Boast meaning

bōst
The definition of boast means to brag about oneself or have something.

An example of boast is a sales person gloating about how many sales they made in a month.

verb
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To talk or write about oneself or something related to oneself in a proud or self-admiring way.
verb
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To say (something about oneself) in a proud or self-admiring way.
verb
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The act or an instance of boasting.

Got tired of listening to his boasts.

noun
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To have or possess (a desirable feature).

A mall that boasts 80 shops.

verb
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A source of pride.
noun
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To boast about.
verb
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To glory in having or doing (something); be proud of.

The town boasts a fine new library.

verb
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To talk proudly about deeds, abilities, etc., either one's own or those of someone close to one, esp. in a manner showing too much pride and satisfaction; brag.
verb
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(squash (sport)) A shot where the ball is driven off a side wall and then strikes the front wall.
noun
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(intransitive) To brag; to talk loudly in praise of oneself.
verb
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To speak of with pride, vanity, or exultation, with a view to self-commendation; to extol.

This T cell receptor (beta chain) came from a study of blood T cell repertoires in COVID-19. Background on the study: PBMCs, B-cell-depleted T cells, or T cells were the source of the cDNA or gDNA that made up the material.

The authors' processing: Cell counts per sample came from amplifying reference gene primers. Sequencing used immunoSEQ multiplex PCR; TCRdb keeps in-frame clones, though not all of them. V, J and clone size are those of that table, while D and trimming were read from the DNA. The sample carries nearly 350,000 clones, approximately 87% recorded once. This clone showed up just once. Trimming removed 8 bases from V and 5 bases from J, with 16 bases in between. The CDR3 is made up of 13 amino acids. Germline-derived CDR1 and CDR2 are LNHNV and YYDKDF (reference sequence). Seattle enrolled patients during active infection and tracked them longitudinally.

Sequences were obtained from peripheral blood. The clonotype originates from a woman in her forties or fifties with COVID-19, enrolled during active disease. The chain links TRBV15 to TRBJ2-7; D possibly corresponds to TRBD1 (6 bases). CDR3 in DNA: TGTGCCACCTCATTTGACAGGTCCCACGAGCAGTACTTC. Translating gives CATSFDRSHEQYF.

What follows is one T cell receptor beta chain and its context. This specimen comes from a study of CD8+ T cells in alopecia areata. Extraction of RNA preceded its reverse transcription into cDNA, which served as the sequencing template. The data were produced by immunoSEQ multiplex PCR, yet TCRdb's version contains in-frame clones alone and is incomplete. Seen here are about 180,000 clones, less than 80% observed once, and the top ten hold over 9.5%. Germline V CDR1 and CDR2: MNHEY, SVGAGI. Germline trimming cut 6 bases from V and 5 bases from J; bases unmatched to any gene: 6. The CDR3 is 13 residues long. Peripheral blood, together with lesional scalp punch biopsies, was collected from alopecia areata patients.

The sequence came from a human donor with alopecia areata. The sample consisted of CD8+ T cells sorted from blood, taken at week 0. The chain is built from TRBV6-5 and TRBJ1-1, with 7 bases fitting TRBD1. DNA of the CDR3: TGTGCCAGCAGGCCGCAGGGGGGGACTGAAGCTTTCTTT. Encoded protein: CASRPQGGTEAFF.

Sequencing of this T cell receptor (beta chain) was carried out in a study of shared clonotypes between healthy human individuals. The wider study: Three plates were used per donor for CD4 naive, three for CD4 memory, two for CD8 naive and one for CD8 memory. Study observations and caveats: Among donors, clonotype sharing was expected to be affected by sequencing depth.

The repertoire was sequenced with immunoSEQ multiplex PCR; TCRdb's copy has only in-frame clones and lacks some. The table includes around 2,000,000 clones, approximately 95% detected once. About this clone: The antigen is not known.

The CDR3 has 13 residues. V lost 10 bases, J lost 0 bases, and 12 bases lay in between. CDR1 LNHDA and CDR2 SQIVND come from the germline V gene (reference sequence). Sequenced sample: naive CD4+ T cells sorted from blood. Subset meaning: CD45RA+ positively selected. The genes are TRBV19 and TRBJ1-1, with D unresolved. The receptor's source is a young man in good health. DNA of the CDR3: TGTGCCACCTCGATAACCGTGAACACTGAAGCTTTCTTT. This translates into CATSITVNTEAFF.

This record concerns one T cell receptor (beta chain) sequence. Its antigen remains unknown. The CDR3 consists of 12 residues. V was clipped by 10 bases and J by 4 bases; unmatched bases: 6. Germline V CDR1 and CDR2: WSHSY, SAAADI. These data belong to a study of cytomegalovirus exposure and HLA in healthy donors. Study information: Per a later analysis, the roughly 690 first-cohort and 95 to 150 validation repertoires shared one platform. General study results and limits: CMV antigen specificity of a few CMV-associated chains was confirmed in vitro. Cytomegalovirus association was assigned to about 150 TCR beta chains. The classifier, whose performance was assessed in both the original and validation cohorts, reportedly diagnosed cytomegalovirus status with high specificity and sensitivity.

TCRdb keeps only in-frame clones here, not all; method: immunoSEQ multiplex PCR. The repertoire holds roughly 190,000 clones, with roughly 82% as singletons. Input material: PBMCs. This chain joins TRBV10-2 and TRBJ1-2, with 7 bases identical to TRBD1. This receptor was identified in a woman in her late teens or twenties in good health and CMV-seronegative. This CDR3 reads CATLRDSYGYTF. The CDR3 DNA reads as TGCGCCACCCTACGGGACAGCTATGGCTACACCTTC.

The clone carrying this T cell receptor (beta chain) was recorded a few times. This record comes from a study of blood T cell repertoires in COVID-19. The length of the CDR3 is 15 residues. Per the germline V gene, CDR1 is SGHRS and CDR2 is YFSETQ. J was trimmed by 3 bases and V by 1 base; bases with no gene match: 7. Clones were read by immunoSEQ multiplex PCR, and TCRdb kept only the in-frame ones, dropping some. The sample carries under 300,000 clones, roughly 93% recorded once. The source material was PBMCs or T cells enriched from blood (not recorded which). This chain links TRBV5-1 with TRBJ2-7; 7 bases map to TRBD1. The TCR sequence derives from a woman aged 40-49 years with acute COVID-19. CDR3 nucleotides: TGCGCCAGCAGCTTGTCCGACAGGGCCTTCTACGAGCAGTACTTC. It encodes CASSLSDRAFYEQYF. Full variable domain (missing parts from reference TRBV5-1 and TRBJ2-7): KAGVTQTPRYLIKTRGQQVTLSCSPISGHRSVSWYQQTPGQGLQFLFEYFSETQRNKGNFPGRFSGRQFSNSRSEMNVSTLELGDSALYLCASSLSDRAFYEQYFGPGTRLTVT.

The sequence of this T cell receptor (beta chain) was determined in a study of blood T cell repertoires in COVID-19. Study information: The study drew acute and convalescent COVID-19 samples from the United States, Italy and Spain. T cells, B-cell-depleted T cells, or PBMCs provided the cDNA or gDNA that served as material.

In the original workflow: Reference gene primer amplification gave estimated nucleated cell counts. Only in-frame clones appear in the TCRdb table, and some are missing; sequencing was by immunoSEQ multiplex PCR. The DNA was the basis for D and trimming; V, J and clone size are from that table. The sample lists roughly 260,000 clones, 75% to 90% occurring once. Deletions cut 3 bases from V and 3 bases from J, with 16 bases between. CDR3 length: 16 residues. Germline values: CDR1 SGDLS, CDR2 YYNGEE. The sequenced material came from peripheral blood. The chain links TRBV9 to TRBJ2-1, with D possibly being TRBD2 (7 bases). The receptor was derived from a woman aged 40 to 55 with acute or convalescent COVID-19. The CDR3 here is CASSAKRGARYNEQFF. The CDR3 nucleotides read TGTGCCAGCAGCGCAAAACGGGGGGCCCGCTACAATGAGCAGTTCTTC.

verb
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(squash (sport)) To play a boast shot.
verb
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(ergative) To possess something special.

The hotel boasts one of the best views of the sea.

His family boasted a famous name.

verb
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(masonry) To dress, as a stone, with a broad chisel.

verb
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(sculpting) To shape roughly as a preparation for the finer work to follow; to cut to the general form required.
verb
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To shape or form (stone) roughly with a broad chisel.
verb
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To do preliminary shaping on (sculpture, stonework, etc.) with a broad chisel.
verb
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To be vainly proud; exult.
verb
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The act of one who boasts.
noun
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Anything boasted of.
noun
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A brag, a loud positive appraisal of oneself.
noun
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Origin of boast

  • Middle English bosten from bost a brag
    From American Heritage Dictionary of the English Language, 5th Edition
  • Origin unknown
    From American Heritage Dictionary of the English Language, 5th Edition
  • From Middle English boosten, bosten, from bost (“boast, glory, noise, arrogance, presumption, pride, vanity”), probably of North Germanic origin, ultimately from Proto-Germanic *bausuz (“inflated, swollen, puffed up, proud, arrogant, bad”), from Proto-Indo-European *bʰew-, *bew- (“to blow, inflate, swell”). Cognate with Scots bost, boist (“to threaten, brag, boast”), Anglo-Norman bost ("ostentation"; < Germanic). Related to Norwegian baus (“proud, bold, daring”), German dialectal baustern (“to swell”), German böse (“evil, bad, angry”), Dutch boos (“evil, wicked, angry”), West Frisian boas (“bad, wicked, angry, shrewd, clever”). Compare also Norwegian dialectal bausta, busta (“to rush onward, make a noise”).
    From Wiktionary